Apple will give iPhone 4 customers a free protective case, or "bumper," to remedy its much-publicized reception problems when the device is gripped a certain way.
During a press conference July 16, aimed at quelling the controversy over the issue, Apple CEO Steve Jobs also said anyone who buys the iPhone 4 by September 30 will be eligible for a free bumper. And customers who are still unsatisfied can get a full refund within 30 days of purchase without being charged a restocking fee.
Those steps come in addition to a software update that Apple previously announced to fix a separate problem that causes the iPhone 4 and earlier models to overstate the signal strength displayed.
Speculation had arisen that Apple might issue a full-blown recall of the device to deal with mounting criticism over the antenna reception problem that emerged shortly after the company released the latest version of its signature device in early June. Jobs said more than 3 million iPhone 4s have been sold to date, indicating that the uproar has not hurt sales significantly.
The combative Apple CEO conceded that the iPhone 4 loses signal strength when gripped by the lower left corner, but argued that similar issues have affected other types of smartphones and that Apple has been swift in its response to complaints. "We're not perfect -- we know that you know that, and phones aren't perfect," acknowledged Jobs, who nonetheless failed to offer the full apology some had expected.
Apple initially suggested that users hold the phone differently or buy a bumper for $29 to avoid weak reception on the iPhone 4, which for the first time incorporated the antenna into a stainless steel band wrapping its all-glass frame. Then a week later, the company said it was "stunned" to learn that the problem lay in a software glitch that mistakenly inflated signal strength by up to two bars.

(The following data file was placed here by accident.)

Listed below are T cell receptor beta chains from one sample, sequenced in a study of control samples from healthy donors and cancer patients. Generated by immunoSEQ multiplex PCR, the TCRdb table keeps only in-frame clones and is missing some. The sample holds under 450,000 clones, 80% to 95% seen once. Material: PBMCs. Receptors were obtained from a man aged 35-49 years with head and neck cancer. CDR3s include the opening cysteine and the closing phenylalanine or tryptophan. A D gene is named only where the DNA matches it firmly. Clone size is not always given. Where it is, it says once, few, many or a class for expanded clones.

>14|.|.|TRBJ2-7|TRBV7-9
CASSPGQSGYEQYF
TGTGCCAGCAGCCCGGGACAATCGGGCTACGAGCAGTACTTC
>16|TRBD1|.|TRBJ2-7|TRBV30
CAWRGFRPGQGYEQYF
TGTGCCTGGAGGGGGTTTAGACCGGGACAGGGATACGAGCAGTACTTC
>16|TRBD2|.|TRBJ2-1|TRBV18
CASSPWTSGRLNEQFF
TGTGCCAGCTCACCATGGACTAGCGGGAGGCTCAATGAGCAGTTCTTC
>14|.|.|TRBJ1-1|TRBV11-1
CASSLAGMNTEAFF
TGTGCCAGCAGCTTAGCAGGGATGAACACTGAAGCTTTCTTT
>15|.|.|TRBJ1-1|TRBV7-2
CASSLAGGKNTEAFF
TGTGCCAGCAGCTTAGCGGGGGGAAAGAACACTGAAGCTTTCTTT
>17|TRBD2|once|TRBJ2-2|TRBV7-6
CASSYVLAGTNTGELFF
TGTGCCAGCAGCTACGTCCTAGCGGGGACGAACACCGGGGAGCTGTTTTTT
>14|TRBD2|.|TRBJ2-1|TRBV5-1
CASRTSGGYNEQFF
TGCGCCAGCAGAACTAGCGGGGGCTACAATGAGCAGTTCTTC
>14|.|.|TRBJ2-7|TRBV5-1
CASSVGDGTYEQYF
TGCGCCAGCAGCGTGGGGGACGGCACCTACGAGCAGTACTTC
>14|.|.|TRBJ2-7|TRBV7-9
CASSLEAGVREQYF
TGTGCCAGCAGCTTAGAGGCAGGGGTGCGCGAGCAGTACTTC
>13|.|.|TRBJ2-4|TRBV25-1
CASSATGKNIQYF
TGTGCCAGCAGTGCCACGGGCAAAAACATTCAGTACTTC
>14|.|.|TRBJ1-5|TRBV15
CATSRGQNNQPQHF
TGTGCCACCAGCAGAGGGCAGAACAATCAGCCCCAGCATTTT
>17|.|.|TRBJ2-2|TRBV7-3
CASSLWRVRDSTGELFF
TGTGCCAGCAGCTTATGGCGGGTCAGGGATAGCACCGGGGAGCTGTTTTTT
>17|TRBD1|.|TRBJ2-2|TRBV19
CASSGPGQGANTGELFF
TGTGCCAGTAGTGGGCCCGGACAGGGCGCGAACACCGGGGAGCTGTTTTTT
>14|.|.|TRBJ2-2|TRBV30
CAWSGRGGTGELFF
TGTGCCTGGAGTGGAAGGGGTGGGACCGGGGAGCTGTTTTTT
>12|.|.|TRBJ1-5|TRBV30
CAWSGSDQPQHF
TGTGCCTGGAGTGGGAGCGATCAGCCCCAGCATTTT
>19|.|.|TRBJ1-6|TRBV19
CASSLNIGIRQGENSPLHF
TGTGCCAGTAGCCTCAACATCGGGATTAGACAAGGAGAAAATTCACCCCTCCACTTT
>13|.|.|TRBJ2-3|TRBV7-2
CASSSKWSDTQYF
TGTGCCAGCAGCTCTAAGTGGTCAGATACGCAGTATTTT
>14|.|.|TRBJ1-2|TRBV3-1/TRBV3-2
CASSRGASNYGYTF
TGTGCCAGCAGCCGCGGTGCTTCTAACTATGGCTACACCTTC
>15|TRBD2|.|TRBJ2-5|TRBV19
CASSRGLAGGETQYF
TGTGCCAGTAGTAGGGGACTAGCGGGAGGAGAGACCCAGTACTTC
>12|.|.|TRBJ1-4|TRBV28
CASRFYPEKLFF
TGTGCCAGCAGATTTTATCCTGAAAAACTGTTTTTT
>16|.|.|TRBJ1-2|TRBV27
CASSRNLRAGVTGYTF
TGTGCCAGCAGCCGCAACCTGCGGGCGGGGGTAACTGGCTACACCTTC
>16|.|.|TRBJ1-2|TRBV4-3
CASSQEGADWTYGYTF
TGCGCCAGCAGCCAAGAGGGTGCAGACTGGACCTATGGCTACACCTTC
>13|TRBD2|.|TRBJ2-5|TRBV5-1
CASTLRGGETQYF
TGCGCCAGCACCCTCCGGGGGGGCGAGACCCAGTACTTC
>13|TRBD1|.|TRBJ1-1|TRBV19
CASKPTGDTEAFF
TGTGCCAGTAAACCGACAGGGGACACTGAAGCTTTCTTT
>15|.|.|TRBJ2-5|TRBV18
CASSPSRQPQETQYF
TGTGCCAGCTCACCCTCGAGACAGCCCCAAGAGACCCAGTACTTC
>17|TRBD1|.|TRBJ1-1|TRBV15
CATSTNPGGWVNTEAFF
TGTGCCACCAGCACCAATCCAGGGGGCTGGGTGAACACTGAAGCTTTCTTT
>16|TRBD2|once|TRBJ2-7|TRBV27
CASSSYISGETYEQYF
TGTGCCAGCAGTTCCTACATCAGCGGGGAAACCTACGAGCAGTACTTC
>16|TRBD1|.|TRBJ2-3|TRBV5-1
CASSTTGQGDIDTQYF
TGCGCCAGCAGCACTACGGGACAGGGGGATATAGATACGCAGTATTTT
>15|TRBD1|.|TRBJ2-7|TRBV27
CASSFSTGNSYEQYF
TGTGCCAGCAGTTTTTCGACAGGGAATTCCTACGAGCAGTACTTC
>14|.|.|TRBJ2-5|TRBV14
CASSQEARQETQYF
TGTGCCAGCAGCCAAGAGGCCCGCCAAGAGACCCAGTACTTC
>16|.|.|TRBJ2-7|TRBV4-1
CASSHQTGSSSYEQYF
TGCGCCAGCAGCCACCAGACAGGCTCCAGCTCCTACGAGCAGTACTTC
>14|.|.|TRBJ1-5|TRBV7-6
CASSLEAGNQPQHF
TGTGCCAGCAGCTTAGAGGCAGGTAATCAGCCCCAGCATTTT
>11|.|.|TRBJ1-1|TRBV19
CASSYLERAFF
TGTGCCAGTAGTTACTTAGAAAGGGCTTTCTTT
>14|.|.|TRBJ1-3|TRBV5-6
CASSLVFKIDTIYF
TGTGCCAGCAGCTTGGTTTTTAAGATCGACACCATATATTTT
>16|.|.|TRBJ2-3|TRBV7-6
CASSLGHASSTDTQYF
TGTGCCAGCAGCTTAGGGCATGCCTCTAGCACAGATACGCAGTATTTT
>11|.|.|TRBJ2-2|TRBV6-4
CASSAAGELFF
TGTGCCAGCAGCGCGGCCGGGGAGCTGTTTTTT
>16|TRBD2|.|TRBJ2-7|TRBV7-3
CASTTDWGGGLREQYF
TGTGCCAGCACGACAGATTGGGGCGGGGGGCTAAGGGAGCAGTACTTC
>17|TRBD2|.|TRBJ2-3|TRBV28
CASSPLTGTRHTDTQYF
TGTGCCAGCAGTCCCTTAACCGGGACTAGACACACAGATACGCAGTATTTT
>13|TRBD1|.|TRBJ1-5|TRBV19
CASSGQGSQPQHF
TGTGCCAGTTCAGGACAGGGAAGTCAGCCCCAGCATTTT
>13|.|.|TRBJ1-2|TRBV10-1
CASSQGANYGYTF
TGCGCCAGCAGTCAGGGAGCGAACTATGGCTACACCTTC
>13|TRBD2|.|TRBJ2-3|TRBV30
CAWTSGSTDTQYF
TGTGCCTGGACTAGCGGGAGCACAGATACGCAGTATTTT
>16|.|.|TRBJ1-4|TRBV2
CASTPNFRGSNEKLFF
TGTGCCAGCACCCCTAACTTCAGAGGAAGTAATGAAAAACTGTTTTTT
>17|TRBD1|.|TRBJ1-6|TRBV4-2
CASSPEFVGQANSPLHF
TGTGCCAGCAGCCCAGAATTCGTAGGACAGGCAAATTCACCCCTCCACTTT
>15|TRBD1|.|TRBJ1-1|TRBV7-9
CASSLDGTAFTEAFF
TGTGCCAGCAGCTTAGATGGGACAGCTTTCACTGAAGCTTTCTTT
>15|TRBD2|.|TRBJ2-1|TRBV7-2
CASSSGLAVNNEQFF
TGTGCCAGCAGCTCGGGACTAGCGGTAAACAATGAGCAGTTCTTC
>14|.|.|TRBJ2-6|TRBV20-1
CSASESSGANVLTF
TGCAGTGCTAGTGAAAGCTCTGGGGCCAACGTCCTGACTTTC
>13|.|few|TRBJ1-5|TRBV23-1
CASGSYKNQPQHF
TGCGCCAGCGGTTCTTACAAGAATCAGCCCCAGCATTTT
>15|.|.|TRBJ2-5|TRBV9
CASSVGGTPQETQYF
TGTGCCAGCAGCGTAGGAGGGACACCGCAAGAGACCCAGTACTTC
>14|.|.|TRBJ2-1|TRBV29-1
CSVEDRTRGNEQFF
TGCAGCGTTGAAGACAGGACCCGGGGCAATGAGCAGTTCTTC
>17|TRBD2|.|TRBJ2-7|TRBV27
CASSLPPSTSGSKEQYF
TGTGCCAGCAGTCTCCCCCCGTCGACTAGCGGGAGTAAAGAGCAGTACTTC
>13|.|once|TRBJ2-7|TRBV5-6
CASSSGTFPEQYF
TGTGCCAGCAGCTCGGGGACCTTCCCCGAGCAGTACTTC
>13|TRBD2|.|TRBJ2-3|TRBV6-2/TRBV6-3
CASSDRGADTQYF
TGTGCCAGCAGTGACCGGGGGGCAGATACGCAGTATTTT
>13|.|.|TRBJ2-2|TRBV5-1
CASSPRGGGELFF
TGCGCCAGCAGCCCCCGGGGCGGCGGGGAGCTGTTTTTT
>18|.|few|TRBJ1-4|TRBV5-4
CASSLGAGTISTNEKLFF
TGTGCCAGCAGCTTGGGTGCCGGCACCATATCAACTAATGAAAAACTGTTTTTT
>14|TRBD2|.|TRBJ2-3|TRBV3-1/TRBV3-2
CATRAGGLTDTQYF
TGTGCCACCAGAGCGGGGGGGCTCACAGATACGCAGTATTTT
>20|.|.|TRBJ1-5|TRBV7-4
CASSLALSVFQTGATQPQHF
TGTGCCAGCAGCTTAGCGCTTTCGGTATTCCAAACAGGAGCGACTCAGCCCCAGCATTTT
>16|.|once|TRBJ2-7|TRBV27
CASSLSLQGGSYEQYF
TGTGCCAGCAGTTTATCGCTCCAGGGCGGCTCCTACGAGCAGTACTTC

A software update promised by Apple for the signal display problem, however, failed to quiet the controversy, especially after Consumer Reports disputed Apple's explanation and said its own tests showed the reception issue resulted from a hardware problem. (A later test by Consumer Reports indicated the bumper solved the problem.)
On Friday, Jobs suggested the entire matter was overblown by the media because just over a half a percent of those calls to Apple customer support are from people with complaints over the iPhone 4's antenna. He also noted that the 1.7% return rate of the iPhone 4 to date is less than a third that of the iPhone 3GS during the same period after launch last year.
He admitted that the iPhone 4 has been dropping calls at a higher rate than the 3GS, but said the rate was still less than one per 100 calls. Jobs said he had a theory that was because more buyers of the iPhone 4's predecessor device bought a bumper case, but further testing will be done.
In addition to giving away free bumpers, he said anyone who has already bought one can get a refund. Jobs added that Apple "can't make bumpers fast enough" and will partner with third-party sources to ramp up production. "We care about every user and we are not going to stop until every user is happy," he assured.
Apple has already been hit with lawsuits over the signal loss issue in the iPhone 4 that allege the company knowingly sold the phone with a faulty antenna. Asked about reports in The Wall Street Journal and Bloomberg that Apple was aware of the problem earlier, Jobs called them "a total crock."
The issue has also reached the halls of power in Washington, where consumer watchdog Sen. Charles Schumer (D., N.Y.) wrote an open letter earlier this week to Jobs calling on him to come up with a permanent fix to the iPhone 4's "death grip" reception problem.
Despite the brouhaha, Apple is pushing ahead with its international rollout of the iPhone 4 and will launch the handset in 17 more countries on July 17th -- the same countries it promised before with the exception of South Korea.